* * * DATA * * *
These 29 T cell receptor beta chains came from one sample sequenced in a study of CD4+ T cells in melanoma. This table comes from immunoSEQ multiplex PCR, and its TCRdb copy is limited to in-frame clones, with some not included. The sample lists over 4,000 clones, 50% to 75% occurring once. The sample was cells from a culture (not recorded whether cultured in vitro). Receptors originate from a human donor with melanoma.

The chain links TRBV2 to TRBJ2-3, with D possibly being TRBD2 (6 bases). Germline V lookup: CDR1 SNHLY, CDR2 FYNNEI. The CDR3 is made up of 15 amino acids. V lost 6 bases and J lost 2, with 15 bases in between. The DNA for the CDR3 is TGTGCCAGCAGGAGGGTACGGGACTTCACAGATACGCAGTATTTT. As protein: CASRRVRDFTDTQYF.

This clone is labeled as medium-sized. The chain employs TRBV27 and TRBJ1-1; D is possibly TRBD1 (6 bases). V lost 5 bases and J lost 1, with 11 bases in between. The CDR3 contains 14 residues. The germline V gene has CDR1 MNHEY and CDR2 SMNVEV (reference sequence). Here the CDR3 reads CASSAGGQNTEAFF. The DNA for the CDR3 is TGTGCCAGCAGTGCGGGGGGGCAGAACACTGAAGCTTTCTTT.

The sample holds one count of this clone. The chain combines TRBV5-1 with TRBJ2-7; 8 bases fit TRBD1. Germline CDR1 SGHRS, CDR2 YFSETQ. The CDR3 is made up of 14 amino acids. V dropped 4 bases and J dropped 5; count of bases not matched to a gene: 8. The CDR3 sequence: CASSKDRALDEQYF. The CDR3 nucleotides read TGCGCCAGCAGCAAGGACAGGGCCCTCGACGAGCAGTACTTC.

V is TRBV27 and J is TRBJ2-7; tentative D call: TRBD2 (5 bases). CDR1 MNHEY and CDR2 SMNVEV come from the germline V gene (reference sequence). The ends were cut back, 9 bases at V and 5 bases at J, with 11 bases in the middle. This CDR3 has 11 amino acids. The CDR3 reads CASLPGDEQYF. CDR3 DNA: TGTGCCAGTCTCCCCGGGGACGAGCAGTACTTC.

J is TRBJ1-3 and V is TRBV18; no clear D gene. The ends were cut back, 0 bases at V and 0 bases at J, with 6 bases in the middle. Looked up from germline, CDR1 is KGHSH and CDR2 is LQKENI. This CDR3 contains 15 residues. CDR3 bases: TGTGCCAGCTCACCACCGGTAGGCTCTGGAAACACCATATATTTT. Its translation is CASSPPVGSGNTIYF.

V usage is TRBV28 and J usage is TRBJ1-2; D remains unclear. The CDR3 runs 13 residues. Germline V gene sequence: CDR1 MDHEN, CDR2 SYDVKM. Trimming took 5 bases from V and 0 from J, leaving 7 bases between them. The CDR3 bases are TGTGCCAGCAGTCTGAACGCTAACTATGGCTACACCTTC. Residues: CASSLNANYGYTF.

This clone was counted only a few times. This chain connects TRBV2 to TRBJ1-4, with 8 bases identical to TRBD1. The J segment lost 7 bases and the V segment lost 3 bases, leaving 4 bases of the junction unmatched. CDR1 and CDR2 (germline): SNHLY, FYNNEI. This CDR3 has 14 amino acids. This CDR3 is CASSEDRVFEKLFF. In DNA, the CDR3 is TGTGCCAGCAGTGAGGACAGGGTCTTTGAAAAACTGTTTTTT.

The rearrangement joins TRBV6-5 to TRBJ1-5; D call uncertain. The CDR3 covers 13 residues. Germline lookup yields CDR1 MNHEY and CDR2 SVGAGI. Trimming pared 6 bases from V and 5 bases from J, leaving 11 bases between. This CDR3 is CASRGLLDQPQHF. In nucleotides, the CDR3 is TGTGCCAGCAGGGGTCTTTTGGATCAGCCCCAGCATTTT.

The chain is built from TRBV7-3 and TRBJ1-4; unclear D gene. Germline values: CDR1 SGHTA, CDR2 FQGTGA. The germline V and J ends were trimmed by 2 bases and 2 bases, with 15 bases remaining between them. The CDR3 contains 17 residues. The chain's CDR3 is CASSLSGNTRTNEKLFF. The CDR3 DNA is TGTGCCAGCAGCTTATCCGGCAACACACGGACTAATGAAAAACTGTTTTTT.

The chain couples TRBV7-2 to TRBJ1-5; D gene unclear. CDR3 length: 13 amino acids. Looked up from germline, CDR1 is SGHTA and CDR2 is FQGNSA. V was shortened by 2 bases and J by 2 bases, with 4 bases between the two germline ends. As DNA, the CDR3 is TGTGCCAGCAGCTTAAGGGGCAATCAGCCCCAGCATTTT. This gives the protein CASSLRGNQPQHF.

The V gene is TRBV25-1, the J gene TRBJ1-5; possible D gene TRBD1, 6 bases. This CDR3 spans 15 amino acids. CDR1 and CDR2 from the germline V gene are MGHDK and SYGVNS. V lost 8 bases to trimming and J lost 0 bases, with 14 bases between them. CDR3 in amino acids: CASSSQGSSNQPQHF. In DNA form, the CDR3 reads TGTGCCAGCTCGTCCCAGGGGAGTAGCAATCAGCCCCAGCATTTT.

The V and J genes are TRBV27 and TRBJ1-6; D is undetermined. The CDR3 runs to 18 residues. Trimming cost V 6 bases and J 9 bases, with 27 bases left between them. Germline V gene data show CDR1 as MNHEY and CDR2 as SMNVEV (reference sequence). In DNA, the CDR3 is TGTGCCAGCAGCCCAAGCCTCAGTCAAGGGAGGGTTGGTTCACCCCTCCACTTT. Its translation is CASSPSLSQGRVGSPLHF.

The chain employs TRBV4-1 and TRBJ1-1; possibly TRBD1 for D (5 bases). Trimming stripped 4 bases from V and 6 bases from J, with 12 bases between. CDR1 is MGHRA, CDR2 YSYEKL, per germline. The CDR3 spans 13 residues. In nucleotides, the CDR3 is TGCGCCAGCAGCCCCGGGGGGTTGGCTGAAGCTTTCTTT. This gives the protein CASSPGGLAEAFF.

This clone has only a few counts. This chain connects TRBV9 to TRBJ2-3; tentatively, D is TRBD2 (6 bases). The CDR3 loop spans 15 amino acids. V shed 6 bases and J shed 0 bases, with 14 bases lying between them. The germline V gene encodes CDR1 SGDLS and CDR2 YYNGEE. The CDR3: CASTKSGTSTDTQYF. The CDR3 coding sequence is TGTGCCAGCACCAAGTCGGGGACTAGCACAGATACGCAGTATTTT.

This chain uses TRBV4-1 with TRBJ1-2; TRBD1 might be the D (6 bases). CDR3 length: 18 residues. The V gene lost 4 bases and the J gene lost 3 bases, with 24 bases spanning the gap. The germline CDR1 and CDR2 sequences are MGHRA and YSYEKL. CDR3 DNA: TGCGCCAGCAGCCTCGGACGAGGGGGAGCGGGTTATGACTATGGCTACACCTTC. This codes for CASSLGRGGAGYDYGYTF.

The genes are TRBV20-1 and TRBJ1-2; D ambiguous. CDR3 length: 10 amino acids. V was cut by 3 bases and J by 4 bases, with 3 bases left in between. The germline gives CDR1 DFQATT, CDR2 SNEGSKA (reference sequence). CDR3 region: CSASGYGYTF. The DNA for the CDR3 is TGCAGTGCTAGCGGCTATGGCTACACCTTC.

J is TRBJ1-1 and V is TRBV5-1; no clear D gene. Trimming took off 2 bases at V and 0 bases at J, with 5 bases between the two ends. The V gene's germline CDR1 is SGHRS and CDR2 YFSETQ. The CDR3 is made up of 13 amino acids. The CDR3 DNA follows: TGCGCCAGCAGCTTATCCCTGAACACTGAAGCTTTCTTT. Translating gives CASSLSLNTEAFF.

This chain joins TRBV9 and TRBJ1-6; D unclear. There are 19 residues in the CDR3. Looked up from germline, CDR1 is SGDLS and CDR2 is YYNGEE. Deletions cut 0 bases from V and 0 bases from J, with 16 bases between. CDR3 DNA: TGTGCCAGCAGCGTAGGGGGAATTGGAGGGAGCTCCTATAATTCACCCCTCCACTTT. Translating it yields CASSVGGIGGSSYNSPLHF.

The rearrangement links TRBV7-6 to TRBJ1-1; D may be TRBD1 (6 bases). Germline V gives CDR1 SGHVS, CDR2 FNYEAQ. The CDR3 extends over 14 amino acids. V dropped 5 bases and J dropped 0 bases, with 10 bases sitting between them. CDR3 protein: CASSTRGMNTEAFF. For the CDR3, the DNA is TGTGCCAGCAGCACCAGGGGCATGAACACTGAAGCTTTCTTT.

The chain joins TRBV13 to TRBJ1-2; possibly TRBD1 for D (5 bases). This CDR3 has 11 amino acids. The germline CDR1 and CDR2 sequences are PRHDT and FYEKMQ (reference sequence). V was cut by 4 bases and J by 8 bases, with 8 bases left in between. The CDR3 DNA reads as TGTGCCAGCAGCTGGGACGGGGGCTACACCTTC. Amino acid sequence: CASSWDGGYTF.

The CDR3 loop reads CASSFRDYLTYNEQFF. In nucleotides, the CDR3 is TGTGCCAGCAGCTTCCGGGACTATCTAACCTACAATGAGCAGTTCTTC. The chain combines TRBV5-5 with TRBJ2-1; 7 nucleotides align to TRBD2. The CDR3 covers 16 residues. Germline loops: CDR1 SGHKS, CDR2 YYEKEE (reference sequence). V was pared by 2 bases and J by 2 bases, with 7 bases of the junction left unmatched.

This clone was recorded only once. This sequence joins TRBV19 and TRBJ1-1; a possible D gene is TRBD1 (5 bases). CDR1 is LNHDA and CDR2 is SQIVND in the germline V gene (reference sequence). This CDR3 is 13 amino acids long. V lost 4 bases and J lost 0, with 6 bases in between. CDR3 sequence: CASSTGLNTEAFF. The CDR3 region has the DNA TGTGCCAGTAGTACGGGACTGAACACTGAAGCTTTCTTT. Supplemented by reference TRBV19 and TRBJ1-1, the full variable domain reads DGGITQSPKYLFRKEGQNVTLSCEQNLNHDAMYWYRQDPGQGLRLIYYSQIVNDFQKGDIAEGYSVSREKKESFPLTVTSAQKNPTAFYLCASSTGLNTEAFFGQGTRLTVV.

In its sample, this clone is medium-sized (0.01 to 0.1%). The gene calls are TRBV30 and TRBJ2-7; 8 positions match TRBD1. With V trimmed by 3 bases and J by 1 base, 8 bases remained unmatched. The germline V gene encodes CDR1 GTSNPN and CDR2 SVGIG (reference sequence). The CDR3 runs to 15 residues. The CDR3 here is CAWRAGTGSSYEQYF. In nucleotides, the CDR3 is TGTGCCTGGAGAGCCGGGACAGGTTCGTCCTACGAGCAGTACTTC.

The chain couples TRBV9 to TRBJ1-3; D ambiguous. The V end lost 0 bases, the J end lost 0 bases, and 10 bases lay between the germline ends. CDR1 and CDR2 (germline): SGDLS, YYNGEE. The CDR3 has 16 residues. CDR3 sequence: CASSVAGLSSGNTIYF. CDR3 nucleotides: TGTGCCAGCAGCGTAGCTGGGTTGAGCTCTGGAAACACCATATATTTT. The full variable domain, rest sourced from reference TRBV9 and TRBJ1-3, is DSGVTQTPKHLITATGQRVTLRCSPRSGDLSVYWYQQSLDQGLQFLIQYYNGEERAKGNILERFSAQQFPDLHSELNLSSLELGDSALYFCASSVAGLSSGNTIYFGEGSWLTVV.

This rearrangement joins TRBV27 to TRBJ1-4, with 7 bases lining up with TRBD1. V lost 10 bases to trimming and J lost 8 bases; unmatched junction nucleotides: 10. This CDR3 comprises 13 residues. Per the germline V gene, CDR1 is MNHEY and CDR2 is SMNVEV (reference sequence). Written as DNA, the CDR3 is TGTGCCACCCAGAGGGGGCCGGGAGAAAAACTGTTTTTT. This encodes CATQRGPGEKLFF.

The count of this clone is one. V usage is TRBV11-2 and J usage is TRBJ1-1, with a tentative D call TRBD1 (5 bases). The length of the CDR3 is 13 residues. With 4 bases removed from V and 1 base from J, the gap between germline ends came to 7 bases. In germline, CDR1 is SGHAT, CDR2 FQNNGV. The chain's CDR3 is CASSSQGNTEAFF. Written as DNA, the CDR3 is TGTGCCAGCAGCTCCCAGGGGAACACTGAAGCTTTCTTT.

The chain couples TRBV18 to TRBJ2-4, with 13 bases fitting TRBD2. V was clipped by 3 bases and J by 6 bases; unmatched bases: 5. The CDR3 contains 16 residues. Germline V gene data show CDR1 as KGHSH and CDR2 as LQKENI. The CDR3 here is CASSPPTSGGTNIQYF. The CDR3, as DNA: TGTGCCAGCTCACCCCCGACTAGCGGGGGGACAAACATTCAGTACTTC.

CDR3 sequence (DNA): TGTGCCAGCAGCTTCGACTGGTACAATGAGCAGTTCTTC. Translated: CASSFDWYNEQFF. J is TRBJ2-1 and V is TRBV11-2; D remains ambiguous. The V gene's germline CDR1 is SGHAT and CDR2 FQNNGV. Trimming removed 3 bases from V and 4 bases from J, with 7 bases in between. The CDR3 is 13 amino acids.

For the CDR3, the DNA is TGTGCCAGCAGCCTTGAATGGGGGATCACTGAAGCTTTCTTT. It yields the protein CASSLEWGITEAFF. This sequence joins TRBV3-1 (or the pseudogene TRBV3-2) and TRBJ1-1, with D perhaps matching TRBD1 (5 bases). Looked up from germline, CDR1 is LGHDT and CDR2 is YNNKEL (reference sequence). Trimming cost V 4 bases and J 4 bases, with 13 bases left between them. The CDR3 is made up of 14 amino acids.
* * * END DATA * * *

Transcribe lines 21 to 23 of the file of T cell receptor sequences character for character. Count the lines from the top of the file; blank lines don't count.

The chain joins TRBV13 to TRBJ1-2; possibly TRBD1 for D (5 bases). This CDR3 has 11 amino acids. The germline CDR1 and CDR2 sequences are PRHDT and FYEKMQ (reference sequence). V was cut by 4 bases and J by 8 bases, with 8 bases left in between. The CDR3 DNA reads as TGTGCCAGCAGCTGGGACGGGGGCTACACCTTC. Amino acid sequence: CASSWDGGYTF.

The CDR3 loop reads CASSFRDYLTYNEQFF. In nucleotides, the CDR3 is TGTGCCAGCAGCTTCCGGGACTATCTAACCTACAATGAGCAGTTCTTC. The chain combines TRBV5-5 with TRBJ2-1; 7 nucleotides align to TRBD2. The CDR3 covers 16 residues. Germline loops: CDR1 SGHKS, CDR2 YYEKEE (reference sequence). V was pared by 2 bases and J by 2 bases, with 7 bases of the junction left unmatched.

This clone was recorded only once. This sequence joins TRBV19 and TRBJ1-1; a possible D gene is TRBD1 (5 bases). CDR1 is LNHDA and CDR2 is SQIVND in the germline V gene (reference sequence). This CDR3 is 13 amino acids long. V lost 4 bases and J lost 0, with 6 bases in between. CDR3 sequence: CASSTGLNTEAFF. The CDR3 region has the DNA TGTGCCAGTAGTACGGGACTGAACACTGAAGCTTTCTTT. Supplemented by reference TRBV19 and TRBJ1-1, the full variable domain reads DGGITQSPKYLFRKEGQNVTLSCEQNLNHDAMYWYRQDPGQGLRLIYYSQIVNDFQKGDIAEGYSVSREKKESFPLTVTSAQKNPTAFYLCASSTGLNTEAFFGQGTRLTVV.